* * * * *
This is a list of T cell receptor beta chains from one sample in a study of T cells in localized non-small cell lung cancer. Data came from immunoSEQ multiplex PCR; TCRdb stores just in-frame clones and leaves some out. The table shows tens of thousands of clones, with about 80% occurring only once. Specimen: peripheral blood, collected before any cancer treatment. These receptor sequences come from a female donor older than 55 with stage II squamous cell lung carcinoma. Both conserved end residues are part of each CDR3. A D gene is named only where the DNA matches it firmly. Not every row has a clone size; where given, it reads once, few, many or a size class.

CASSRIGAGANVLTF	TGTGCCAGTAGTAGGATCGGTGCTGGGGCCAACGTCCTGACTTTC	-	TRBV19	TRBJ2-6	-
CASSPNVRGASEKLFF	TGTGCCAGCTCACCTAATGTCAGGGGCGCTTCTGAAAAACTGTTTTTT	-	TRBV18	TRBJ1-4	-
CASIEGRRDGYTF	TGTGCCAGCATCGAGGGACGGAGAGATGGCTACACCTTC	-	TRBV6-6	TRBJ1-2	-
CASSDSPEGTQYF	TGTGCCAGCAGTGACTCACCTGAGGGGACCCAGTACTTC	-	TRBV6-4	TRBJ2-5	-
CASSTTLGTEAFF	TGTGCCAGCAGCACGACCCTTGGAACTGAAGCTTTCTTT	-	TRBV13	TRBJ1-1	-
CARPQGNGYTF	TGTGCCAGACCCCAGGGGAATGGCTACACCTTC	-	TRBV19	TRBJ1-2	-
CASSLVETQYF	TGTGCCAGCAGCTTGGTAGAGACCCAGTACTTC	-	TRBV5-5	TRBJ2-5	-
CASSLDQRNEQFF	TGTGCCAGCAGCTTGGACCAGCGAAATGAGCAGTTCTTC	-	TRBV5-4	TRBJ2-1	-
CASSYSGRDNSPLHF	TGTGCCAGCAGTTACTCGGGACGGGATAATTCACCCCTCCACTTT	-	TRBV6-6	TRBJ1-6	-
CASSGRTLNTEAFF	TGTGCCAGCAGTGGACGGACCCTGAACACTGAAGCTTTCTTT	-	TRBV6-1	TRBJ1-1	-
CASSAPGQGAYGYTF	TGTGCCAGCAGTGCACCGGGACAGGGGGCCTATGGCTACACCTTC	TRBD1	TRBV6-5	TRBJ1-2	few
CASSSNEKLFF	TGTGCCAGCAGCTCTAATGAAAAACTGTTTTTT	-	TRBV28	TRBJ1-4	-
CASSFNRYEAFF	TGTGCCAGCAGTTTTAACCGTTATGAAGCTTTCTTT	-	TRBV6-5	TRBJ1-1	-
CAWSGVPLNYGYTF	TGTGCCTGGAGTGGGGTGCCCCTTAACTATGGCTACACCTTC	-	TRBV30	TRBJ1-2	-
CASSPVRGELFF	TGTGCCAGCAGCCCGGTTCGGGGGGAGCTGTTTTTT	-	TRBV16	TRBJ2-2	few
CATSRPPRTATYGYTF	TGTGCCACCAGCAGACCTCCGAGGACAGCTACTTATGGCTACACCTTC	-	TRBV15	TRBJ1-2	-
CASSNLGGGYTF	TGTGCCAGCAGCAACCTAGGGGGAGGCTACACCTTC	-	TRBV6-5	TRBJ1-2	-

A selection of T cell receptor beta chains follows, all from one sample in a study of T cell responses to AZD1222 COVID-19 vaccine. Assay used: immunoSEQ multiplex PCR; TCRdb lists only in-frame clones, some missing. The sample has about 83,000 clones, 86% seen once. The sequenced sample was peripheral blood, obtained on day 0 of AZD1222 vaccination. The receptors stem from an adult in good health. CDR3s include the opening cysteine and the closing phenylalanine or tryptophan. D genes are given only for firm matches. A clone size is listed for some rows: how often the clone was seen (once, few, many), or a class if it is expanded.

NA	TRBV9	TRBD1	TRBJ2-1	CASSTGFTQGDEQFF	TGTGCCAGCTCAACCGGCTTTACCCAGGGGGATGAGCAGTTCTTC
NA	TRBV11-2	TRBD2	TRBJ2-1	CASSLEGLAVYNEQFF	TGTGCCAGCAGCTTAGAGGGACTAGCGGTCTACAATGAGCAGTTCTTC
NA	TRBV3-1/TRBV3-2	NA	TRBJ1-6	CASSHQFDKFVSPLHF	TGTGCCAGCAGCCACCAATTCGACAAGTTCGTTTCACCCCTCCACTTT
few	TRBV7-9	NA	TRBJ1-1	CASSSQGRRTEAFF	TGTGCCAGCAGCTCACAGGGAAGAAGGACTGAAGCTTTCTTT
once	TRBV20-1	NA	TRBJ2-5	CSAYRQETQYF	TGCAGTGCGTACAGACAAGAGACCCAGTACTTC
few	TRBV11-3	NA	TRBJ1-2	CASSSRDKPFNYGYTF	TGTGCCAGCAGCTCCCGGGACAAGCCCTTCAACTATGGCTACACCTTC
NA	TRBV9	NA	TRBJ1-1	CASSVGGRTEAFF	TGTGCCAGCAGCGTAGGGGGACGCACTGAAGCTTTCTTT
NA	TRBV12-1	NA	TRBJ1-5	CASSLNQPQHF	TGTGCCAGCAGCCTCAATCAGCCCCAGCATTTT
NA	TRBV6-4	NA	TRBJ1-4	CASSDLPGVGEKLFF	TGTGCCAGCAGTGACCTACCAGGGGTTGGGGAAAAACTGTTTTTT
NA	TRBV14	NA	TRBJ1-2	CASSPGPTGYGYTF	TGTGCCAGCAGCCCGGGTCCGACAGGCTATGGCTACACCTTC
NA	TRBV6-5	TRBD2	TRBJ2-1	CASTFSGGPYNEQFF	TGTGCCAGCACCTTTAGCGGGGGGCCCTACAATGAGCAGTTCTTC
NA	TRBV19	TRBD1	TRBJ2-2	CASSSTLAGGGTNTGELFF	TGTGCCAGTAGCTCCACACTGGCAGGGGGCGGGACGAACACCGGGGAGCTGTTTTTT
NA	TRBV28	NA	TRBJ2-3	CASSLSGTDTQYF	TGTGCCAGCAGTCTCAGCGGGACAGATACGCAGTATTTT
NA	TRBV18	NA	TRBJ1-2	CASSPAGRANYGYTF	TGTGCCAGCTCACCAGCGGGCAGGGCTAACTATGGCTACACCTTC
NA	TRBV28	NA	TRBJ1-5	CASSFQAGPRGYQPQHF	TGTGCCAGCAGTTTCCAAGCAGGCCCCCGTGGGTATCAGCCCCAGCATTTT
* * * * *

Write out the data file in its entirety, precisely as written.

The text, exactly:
This is a list of T cell receptor beta chains from one sample in a study of T cells in localized non-small cell lung cancer. Data came from immunoSEQ multiplex PCR; TCRdb stores just in-frame clones and leaves some out. The table shows tens of thousands of clones, with about 80% occurring only once. Specimen: peripheral blood, collected before any cancer treatment. These receptor sequences come from a female donor older than 55 with stage II squamous cell lung carcinoma. Both conserved end residues are part of each CDR3. A D gene is named only where the DNA matches it firmly. Not every row has a clone size; where given, it reads once, few, many or a size class.

CASSRIGAGANVLTF	TGTGCCAGTAGTAGGATCGGTGCTGGGGCCAACGTCCTGACTTTC	-	TRBV19	TRBJ2-6	-
CASSPNVRGASEKLFF	TGTGCCAGCTCACCTAATGTCAGGGGCGCTTCTGAAAAACTGTTTTTT	-	TRBV18	TRBJ1-4	-
CASIEGRRDGYTF	TGTGCCAGCATCGAGGGACGGAGAGATGGCTACACCTTC	-	TRBV6-6	TRBJ1-2	-
CASSDSPEGTQYF	TGTGCCAGCAGTGACTCACCTGAGGGGACCCAGTACTTC	-	TRBV6-4	TRBJ2-5	-
CASSTTLGTEAFF	TGTGCCAGCAGCACGACCCTTGGAACTGAAGCTTTCTTT	-	TRBV13	TRBJ1-1	-
CARPQGNGYTF	TGTGCCAGACCCCAGGGGAATGGCTACACCTTC	-	TRBV19	TRBJ1-2	-
CASSLVETQYF	TGTGCCAGCAGCTTGGTAGAGACCCAGTACTTC	-	TRBV5-5	TRBJ2-5	-
CASSLDQRNEQFF	TGTGCCAGCAGCTTGGACCAGCGAAATGAGCAGTTCTTC	-	TRBV5-4	TRBJ2-1	-
CASSYSGRDNSPLHF	TGTGCCAGCAGTTACTCGGGACGGGATAATTCACCCCTCCACTTT	-	TRBV6-6	TRBJ1-6	-
CASSGRTLNTEAFF	TGTGCCAGCAGTGGACGGACCCTGAACACTGAAGCTTTCTTT	-	TRBV6-1	TRBJ1-1	-
CASSAPGQGAYGYTF	TGTGCCAGCAGTGCACCGGGACAGGGGGCCTATGGCTACACCTTC	TRBD1	TRBV6-5	TRBJ1-2	few
CASSSNEKLFF	TGTGCCAGCAGCTCTAATGAAAAACTGTTTTTT	-	TRBV28	TRBJ1-4	-
CASSFNRYEAFF	TGTGCCAGCAGTTTTAACCGTTATGAAGCTTTCTTT	-	TRBV6-5	TRBJ1-1	-
CAWSGVPLNYGYTF	TGTGCCTGGAGTGGGGTGCCCCTTAACTATGGCTACACCTTC	-	TRBV30	TRBJ1-2	-
CASSPVRGELFF	TGTGCCAGCAGCCCGGTTCGGGGGGAGCTGTTTTTT	-	TRBV16	TRBJ2-2	few
CATSRPPRTATYGYTF	TGTGCCACCAGCAGACCTCCGAGGACAGCTACTTATGGCTACACCTTC	-	TRBV15	TRBJ1-2	-
CASSNLGGGYTF	TGTGCCAGCAGCAACCTAGGGGGAGGCTACACCTTC	-	TRBV6-5	TRBJ1-2	-

A selection of T cell receptor beta chains follows, all from one sample in a study of T cell responses to AZD1222 COVID-19 vaccine. Assay used: immunoSEQ multiplex PCR; TCRdb lists only in-frame clones, some missing. The sample has about 83,000 clones, 86% seen once. The sequenced sample was peripheral blood, obtained on day 0 of AZD1222 vaccination. The receptors stem from an adult in good health. CDR3s include the opening cysteine and the closing phenylalanine or tryptophan. D genes are given only for firm matches. A clone size is listed for some rows: how often the clone was seen (once, few, many), or a class if it is expanded.

NA	TRBV9	TRBD1	TRBJ2-1	CASSTGFTQGDEQFF	TGTGCCAGCTCAACCGGCTTTACCCAGGGGGATGAGCAGTTCTTC
NA	TRBV11-2	TRBD2	TRBJ2-1	CASSLEGLAVYNEQFF	TGTGCCAGCAGCTTAGAGGGACTAGCGGTCTACAATGAGCAGTTCTTC
NA	TRBV3-1/TRBV3-2	NA	TRBJ1-6	CASSHQFDKFVSPLHF	TGTGCCAGCAGCCACCAATTCGACAAGTTCGTTTCACCCCTCCACTTT
few	TRBV7-9	NA	TRBJ1-1	CASSSQGRRTEAFF	TGTGCCAGCAGCTCACAGGGAAGAAGGACTGAAGCTTTCTTT
once	TRBV20-1	NA	TRBJ2-5	CSAYRQETQYF	TGCAGTGCGTACAGACAAGAGACCCAGTACTTC
few	TRBV11-3	NA	TRBJ1-2	CASSSRDKPFNYGYTF	TGTGCCAGCAGCTCCCGGGACAAGCCCTTCAACTATGGCTACACCTTC
NA	TRBV9	NA	TRBJ1-1	CASSVGGRTEAFF	TGTGCCAGCAGCGTAGGGGGACGCACTGAAGCTTTCTTT
NA	TRBV12-1	NA	TRBJ1-5	CASSLNQPQHF	TGTGCCAGCAGCCTCAATCAGCCCCAGCATTTT
NA	TRBV6-4	NA	TRBJ1-4	CASSDLPGVGEKLFF	TGTGCCAGCAGTGACCTACCAGGGGTTGGGGAAAAACTGTTTTTT
NA	TRBV14	NA	TRBJ1-2	CASSPGPTGYGYTF	TGTGCCAGCAGCCCGGGTCCGACAGGCTATGGCTACACCTTC
NA	TRBV6-5	TRBD2	TRBJ2-1	CASTFSGGPYNEQFF	TGTGCCAGCACCTTTAGCGGGGGGCCCTACAATGAGCAGTTCTTC
NA	TRBV19	TRBD1	TRBJ2-2	CASSSTLAGGGTNTGELFF	TGTGCCAGTAGCTCCACACTGGCAGGGGGCGGGACGAACACCGGGGAGCTGTTTTTT
NA	TRBV28	NA	TRBJ2-3	CASSLSGTDTQYF	TGTGCCAGCAGTCTCAGCGGGACAGATACGCAGTATTTT
NA	TRBV18	NA	TRBJ1-2	CASSPAGRANYGYTF	TGTGCCAGCTCACCAGCGGGCAGGGCTAACTATGGCTACACCTTC
NA	TRBV28	NA	TRBJ1-5	CASSFQAGPRGYQPQHF	TGTGCCAGCAGTTTCCAAGCAGGCCCCCGTGGGTATCAGCCCCAGCATTTT